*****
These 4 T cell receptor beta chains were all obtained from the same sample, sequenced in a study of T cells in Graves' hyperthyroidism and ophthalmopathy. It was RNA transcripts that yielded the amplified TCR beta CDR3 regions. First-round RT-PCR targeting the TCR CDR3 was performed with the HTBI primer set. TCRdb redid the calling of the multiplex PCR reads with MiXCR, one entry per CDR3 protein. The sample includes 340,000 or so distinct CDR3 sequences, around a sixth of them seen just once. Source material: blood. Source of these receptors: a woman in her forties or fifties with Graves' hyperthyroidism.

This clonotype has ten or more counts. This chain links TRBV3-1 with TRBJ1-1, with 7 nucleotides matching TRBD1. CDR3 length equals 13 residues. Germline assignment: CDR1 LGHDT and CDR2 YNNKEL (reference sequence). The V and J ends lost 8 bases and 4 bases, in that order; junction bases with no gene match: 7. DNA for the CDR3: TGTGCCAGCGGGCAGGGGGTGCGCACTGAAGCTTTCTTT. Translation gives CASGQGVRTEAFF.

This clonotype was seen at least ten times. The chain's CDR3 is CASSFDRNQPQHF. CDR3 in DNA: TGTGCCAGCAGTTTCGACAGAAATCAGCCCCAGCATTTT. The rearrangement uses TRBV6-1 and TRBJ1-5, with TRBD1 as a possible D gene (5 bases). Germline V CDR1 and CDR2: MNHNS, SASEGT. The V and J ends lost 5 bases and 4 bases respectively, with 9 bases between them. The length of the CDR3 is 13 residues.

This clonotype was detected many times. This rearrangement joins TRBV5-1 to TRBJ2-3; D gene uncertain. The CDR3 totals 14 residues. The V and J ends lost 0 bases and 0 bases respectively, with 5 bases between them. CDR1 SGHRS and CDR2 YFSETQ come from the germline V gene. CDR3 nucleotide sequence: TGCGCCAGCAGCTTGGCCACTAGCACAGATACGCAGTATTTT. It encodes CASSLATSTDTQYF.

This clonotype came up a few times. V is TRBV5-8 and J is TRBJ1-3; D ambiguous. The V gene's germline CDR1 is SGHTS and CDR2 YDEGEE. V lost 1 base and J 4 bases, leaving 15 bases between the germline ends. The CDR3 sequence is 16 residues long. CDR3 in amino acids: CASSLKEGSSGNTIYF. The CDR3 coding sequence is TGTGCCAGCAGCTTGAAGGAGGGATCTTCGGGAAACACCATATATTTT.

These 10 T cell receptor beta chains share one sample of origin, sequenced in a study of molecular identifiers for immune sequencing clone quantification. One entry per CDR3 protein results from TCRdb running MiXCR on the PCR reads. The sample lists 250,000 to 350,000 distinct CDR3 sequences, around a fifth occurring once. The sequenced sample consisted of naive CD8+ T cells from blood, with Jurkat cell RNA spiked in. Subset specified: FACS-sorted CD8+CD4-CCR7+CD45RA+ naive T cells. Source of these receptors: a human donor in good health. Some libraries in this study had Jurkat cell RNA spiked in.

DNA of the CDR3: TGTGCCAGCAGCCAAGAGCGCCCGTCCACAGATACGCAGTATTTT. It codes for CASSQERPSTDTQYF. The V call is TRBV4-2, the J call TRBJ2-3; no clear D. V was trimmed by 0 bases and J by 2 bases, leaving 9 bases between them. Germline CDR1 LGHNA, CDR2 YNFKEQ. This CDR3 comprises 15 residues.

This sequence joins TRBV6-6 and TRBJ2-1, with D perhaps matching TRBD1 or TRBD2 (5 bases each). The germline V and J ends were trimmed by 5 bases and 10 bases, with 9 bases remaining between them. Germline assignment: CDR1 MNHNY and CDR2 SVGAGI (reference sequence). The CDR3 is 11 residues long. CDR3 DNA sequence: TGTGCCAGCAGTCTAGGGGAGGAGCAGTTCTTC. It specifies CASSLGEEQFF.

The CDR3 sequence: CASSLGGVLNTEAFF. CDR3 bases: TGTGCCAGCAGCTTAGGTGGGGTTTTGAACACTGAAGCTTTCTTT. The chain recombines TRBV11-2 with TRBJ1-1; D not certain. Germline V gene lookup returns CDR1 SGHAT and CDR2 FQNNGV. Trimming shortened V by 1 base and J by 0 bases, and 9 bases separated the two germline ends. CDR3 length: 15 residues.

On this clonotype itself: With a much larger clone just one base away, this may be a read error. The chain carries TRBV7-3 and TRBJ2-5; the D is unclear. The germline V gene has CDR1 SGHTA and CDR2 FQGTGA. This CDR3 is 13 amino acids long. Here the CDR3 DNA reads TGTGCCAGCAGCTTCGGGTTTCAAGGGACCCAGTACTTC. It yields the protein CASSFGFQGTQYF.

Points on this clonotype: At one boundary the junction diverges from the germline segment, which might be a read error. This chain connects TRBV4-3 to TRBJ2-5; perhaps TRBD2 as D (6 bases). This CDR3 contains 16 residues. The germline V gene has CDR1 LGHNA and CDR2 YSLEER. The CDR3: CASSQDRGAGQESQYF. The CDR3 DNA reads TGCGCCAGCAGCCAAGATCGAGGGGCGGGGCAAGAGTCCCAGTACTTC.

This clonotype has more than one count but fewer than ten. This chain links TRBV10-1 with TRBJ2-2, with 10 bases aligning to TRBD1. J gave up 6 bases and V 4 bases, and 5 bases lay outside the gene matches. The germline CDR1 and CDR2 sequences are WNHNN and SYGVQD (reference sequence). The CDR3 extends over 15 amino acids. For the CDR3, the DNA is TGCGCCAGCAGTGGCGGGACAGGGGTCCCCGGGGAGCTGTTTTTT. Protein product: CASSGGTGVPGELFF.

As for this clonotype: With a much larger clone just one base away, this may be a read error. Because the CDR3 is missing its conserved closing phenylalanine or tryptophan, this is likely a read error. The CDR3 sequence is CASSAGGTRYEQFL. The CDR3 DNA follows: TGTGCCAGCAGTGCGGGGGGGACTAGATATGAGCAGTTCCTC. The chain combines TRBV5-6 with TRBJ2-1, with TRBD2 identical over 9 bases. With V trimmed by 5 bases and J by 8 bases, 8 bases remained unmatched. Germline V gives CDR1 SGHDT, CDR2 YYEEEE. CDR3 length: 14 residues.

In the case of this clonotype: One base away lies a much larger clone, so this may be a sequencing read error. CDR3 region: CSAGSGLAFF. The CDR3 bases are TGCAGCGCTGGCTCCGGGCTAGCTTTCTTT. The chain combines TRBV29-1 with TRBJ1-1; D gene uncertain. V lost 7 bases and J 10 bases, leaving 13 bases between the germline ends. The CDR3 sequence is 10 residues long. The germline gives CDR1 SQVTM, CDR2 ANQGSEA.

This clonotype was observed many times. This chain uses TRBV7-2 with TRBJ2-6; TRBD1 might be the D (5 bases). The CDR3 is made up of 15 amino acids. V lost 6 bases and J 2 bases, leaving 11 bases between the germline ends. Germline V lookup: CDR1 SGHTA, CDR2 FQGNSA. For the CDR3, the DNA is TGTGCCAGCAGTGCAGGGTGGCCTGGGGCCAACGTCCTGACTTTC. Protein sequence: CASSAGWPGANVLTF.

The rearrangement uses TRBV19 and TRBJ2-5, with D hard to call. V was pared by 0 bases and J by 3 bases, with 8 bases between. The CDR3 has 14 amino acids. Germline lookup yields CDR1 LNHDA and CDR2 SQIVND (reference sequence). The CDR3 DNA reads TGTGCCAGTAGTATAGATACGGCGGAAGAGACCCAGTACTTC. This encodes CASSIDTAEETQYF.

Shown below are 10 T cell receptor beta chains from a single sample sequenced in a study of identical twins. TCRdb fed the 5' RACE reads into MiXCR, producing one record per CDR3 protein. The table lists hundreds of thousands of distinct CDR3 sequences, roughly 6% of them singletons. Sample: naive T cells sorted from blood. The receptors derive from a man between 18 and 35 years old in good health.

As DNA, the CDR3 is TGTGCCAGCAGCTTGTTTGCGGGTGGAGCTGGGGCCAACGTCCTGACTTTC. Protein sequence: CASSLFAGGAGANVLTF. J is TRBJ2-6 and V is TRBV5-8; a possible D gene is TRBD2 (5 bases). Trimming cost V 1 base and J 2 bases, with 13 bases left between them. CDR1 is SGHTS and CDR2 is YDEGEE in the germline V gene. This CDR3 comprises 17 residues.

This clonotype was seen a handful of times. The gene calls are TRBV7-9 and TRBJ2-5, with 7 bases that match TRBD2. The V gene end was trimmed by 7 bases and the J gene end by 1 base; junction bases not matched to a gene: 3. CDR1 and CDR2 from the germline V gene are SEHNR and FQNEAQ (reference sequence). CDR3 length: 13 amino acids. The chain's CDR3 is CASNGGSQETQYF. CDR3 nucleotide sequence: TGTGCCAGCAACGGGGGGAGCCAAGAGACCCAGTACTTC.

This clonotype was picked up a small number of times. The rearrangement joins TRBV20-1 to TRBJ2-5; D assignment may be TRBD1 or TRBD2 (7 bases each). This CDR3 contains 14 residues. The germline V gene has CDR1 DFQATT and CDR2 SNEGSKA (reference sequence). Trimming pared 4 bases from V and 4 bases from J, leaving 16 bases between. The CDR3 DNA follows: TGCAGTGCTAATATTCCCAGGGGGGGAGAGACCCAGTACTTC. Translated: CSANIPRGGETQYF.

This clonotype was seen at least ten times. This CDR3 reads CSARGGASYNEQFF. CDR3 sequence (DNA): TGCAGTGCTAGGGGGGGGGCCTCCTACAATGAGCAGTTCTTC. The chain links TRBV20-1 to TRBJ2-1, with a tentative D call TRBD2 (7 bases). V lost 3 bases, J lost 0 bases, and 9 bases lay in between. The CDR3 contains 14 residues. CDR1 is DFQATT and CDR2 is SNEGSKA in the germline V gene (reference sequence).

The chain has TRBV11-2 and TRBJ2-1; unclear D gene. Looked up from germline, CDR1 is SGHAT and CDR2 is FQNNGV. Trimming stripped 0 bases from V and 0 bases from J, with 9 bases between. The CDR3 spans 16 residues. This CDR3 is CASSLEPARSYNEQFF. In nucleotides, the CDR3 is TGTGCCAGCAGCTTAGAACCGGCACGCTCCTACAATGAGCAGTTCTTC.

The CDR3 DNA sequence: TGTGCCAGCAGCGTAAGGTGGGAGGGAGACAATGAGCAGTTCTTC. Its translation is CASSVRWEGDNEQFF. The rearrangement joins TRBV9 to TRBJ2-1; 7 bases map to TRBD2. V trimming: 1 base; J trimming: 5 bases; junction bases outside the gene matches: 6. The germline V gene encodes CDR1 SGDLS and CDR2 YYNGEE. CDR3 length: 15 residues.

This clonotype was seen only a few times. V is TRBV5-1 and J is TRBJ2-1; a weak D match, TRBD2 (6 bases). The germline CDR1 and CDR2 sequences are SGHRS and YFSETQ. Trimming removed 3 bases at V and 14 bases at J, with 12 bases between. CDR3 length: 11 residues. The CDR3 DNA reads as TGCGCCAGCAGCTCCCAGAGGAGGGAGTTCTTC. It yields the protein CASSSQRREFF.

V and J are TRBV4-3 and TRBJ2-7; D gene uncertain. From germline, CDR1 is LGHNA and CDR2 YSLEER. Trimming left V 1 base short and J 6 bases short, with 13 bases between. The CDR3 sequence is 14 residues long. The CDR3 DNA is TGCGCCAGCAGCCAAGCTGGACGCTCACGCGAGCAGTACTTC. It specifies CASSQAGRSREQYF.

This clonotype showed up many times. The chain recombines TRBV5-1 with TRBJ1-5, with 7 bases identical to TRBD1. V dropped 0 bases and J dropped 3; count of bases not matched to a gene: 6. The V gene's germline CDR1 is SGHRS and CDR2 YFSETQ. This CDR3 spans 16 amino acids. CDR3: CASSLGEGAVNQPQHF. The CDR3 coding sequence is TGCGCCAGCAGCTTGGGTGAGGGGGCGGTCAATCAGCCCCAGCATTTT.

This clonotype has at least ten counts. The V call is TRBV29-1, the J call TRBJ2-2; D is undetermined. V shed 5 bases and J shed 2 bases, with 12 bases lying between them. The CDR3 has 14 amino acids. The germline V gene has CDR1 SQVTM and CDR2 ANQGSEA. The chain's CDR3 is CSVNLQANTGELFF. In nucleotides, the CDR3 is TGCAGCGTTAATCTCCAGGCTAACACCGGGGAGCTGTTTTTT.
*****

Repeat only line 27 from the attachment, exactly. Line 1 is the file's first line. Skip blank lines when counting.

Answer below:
This clonotype has at least ten counts. The V call is TRBV29-1, the J call TRBJ2-2; D is undetermined. V shed 5 bases and J shed 2 bases, with 12 bases lying between them. The CDR3 has 14 amino acids. The germline V gene has CDR1 SQVTM and CDR2 ANQGSEA. The chain's CDR3 is CSVNLQANTGELFF. In nucleotides, the CDR3 is TGCAGCGTTAATCTCCAGGCTAACACCGGGGAGCTGTTTTTT.